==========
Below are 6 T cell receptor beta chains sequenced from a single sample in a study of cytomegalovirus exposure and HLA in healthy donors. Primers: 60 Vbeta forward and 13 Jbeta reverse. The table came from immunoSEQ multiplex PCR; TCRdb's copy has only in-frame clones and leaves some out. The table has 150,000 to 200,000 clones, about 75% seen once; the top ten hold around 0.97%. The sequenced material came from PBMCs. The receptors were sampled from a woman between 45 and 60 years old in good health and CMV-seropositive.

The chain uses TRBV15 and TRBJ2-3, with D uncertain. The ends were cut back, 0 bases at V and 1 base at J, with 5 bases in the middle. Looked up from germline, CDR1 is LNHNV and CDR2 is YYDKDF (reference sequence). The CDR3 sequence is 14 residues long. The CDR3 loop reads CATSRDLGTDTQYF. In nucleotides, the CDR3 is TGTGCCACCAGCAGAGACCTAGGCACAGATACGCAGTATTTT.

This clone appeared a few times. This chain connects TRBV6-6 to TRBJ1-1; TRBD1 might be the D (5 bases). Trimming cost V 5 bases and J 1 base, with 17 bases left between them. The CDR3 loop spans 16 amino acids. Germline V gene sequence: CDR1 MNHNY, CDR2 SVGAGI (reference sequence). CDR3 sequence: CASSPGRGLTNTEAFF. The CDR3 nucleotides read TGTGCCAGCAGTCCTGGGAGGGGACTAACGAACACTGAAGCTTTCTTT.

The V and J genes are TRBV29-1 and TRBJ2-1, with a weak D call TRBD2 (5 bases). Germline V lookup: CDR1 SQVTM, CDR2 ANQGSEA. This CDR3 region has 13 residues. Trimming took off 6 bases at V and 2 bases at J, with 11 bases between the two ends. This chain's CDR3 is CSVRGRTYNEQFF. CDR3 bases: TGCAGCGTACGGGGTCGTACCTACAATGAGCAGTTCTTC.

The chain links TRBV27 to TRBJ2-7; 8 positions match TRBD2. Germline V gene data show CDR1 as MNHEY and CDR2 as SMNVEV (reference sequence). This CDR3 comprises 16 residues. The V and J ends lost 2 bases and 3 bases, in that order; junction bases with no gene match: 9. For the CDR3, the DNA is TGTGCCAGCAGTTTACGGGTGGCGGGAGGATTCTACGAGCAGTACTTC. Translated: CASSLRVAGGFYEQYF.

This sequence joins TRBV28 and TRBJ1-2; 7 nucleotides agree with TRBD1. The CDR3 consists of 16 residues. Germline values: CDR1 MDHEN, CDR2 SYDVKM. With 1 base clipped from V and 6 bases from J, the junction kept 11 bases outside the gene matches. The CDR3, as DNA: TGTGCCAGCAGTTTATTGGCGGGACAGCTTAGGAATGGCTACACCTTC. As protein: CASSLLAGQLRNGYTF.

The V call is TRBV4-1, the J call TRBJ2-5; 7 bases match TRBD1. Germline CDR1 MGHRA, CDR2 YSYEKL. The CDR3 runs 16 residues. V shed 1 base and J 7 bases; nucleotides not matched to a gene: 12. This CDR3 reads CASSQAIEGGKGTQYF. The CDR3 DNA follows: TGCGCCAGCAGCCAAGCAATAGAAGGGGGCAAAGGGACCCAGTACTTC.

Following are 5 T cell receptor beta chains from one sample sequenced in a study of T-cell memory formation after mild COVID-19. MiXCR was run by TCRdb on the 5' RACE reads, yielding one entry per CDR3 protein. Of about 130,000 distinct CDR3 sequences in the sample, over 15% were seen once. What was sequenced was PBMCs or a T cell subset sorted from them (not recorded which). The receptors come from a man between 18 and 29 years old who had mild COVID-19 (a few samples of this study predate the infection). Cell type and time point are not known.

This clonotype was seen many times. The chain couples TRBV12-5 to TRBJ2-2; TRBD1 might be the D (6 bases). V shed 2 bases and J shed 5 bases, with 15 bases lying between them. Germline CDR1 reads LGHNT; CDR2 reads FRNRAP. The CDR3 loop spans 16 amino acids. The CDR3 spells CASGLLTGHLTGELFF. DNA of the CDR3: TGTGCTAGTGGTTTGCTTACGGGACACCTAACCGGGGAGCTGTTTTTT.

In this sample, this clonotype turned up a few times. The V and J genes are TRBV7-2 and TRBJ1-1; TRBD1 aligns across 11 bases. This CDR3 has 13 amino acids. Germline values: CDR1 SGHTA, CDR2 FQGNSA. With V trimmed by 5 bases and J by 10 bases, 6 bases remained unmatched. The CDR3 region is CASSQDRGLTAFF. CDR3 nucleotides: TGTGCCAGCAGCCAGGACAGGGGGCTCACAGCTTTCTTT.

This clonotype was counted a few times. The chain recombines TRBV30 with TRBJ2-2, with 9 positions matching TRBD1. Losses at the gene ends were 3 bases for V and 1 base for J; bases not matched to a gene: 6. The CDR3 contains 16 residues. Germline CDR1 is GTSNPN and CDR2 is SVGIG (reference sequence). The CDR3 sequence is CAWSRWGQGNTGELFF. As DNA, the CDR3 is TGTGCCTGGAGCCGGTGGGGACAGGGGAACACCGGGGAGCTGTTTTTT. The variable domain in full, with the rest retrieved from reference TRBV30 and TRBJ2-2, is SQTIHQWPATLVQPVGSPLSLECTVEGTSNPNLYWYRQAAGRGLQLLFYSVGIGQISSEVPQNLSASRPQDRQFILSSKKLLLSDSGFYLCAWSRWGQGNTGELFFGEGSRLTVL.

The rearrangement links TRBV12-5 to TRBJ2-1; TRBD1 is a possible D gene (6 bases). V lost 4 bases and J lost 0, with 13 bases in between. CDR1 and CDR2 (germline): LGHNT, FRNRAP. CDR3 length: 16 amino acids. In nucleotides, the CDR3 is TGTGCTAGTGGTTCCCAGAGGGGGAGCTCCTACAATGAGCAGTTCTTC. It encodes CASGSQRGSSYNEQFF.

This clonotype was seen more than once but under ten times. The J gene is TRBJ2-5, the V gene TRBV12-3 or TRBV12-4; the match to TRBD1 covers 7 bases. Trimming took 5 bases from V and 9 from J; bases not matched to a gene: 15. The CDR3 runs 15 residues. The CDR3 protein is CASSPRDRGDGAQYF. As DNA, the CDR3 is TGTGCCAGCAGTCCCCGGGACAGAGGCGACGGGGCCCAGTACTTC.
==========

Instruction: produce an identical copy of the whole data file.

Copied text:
Below are 6 T cell receptor beta chains sequenced from a single sample in a study of cytomegalovirus exposure and HLA in healthy donors. Primers: 60 Vbeta forward and 13 Jbeta reverse. The table came from immunoSEQ multiplex PCR; TCRdb's copy has only in-frame clones and leaves some out. The table has 150,000 to 200,000 clones, about 75% seen once; the top ten hold around 0.97%. The sequenced material came from PBMCs. The receptors were sampled from a woman between 45 and 60 years old in good health and CMV-seropositive.

The chain uses TRBV15 and TRBJ2-3, with D uncertain. The ends were cut back, 0 bases at V and 1 base at J, with 5 bases in the middle. Looked up from germline, CDR1 is LNHNV and CDR2 is YYDKDF (reference sequence). The CDR3 sequence is 14 residues long. The CDR3 loop reads CATSRDLGTDTQYF. In nucleotides, the CDR3 is TGTGCCACCAGCAGAGACCTAGGCACAGATACGCAGTATTTT.

This clone appeared a few times. This chain connects TRBV6-6 to TRBJ1-1; TRBD1 might be the D (5 bases). Trimming cost V 5 bases and J 1 base, with 17 bases left between them. The CDR3 loop spans 16 amino acids. Germline V gene sequence: CDR1 MNHNY, CDR2 SVGAGI (reference sequence). CDR3 sequence: CASSPGRGLTNTEAFF. The CDR3 nucleotides read TGTGCCAGCAGTCCTGGGAGGGGACTAACGAACACTGAAGCTTTCTTT.

The V and J genes are TRBV29-1 and TRBJ2-1, with a weak D call TRBD2 (5 bases). Germline V lookup: CDR1 SQVTM, CDR2 ANQGSEA. This CDR3 region has 13 residues. Trimming took off 6 bases at V and 2 bases at J, with 11 bases between the two ends. This chain's CDR3 is CSVRGRTYNEQFF. CDR3 bases: TGCAGCGTACGGGGTCGTACCTACAATGAGCAGTTCTTC.

The chain links TRBV27 to TRBJ2-7; 8 positions match TRBD2. Germline V gene data show CDR1 as MNHEY and CDR2 as SMNVEV (reference sequence). This CDR3 comprises 16 residues. The V and J ends lost 2 bases and 3 bases, in that order; junction bases with no gene match: 9. For the CDR3, the DNA is TGTGCCAGCAGTTTACGGGTGGCGGGAGGATTCTACGAGCAGTACTTC. Translated: CASSLRVAGGFYEQYF.

This sequence joins TRBV28 and TRBJ1-2; 7 nucleotides agree with TRBD1. The CDR3 consists of 16 residues. Germline values: CDR1 MDHEN, CDR2 SYDVKM. With 1 base clipped from V and 6 bases from J, the junction kept 11 bases outside the gene matches. The CDR3, as DNA: TGTGCCAGCAGTTTATTGGCGGGACAGCTTAGGAATGGCTACACCTTC. As protein: CASSLLAGQLRNGYTF.

The V call is TRBV4-1, the J call TRBJ2-5; 7 bases match TRBD1. Germline CDR1 MGHRA, CDR2 YSYEKL. The CDR3 runs 16 residues. V shed 1 base and J 7 bases; nucleotides not matched to a gene: 12. This CDR3 reads CASSQAIEGGKGTQYF. The CDR3 DNA follows: TGCGCCAGCAGCCAAGCAATAGAAGGGGGCAAAGGGACCCAGTACTTC.

Following are 5 T cell receptor beta chains from one sample sequenced in a study of T-cell memory formation after mild COVID-19. MiXCR was run by TCRdb on the 5' RACE reads, yielding one entry per CDR3 protein. Of about 130,000 distinct CDR3 sequences in the sample, over 15% were seen once. What was sequenced was PBMCs or a T cell subset sorted from them (not recorded which). The receptors come from a man between 18 and 29 years old who had mild COVID-19 (a few samples of this study predate the infection). Cell type and time point are not known.

This clonotype was seen many times. The chain couples TRBV12-5 to TRBJ2-2; TRBD1 might be the D (6 bases). V shed 2 bases and J shed 5 bases, with 15 bases lying between them. Germline CDR1 reads LGHNT; CDR2 reads FRNRAP. The CDR3 loop spans 16 amino acids. The CDR3 spells CASGLLTGHLTGELFF. DNA of the CDR3: TGTGCTAGTGGTTTGCTTACGGGACACCTAACCGGGGAGCTGTTTTTT.

In this sample, this clonotype turned up a few times. The V and J genes are TRBV7-2 and TRBJ1-1; TRBD1 aligns across 11 bases. This CDR3 has 13 amino acids. Germline values: CDR1 SGHTA, CDR2 FQGNSA. With V trimmed by 5 bases and J by 10 bases, 6 bases remained unmatched. The CDR3 region is CASSQDRGLTAFF. CDR3 nucleotides: TGTGCCAGCAGCCAGGACAGGGGGCTCACAGCTTTCTTT.

This clonotype was counted a few times. The chain recombines TRBV30 with TRBJ2-2, with 9 positions matching TRBD1. Losses at the gene ends were 3 bases for V and 1 base for J; bases not matched to a gene: 6. The CDR3 contains 16 residues. Germline CDR1 is GTSNPN and CDR2 is SVGIG (reference sequence). The CDR3 sequence is CAWSRWGQGNTGELFF. As DNA, the CDR3 is TGTGCCTGGAGCCGGTGGGGACAGGGGAACACCGGGGAGCTGTTTTTT. The variable domain in full, with the rest retrieved from reference TRBV30 and TRBJ2-2, is SQTIHQWPATLVQPVGSPLSLECTVEGTSNPNLYWYRQAAGRGLQLLFYSVGIGQISSEVPQNLSASRPQDRQFILSSKKLLLSDSGFYLCAWSRWGQGNTGELFFGEGSRLTVL.

The rearrangement links TRBV12-5 to TRBJ2-1; TRBD1 is a possible D gene (6 bases). V lost 4 bases and J lost 0, with 13 bases in between. CDR1 and CDR2 (germline): LGHNT, FRNRAP. CDR3 length: 16 amino acids. In nucleotides, the CDR3 is TGTGCTAGTGGTTCCCAGAGGGGGAGCTCCTACAATGAGCAGTTCTTC. It encodes CASGSQRGSSYNEQFF.

This clonotype was seen more than once but under ten times. The J gene is TRBJ2-5, the V gene TRBV12-3 or TRBV12-4; the match to TRBD1 covers 7 bases. Trimming took 5 bases from V and 9 from J; bases not matched to a gene: 15. The CDR3 runs 15 residues. The CDR3 protein is CASSPRDRGDGAQYF. As DNA, the CDR3 is TGTGCCAGCAGTCCCCGGGACAGAGGCGACGGGGCCCAGTACTTC.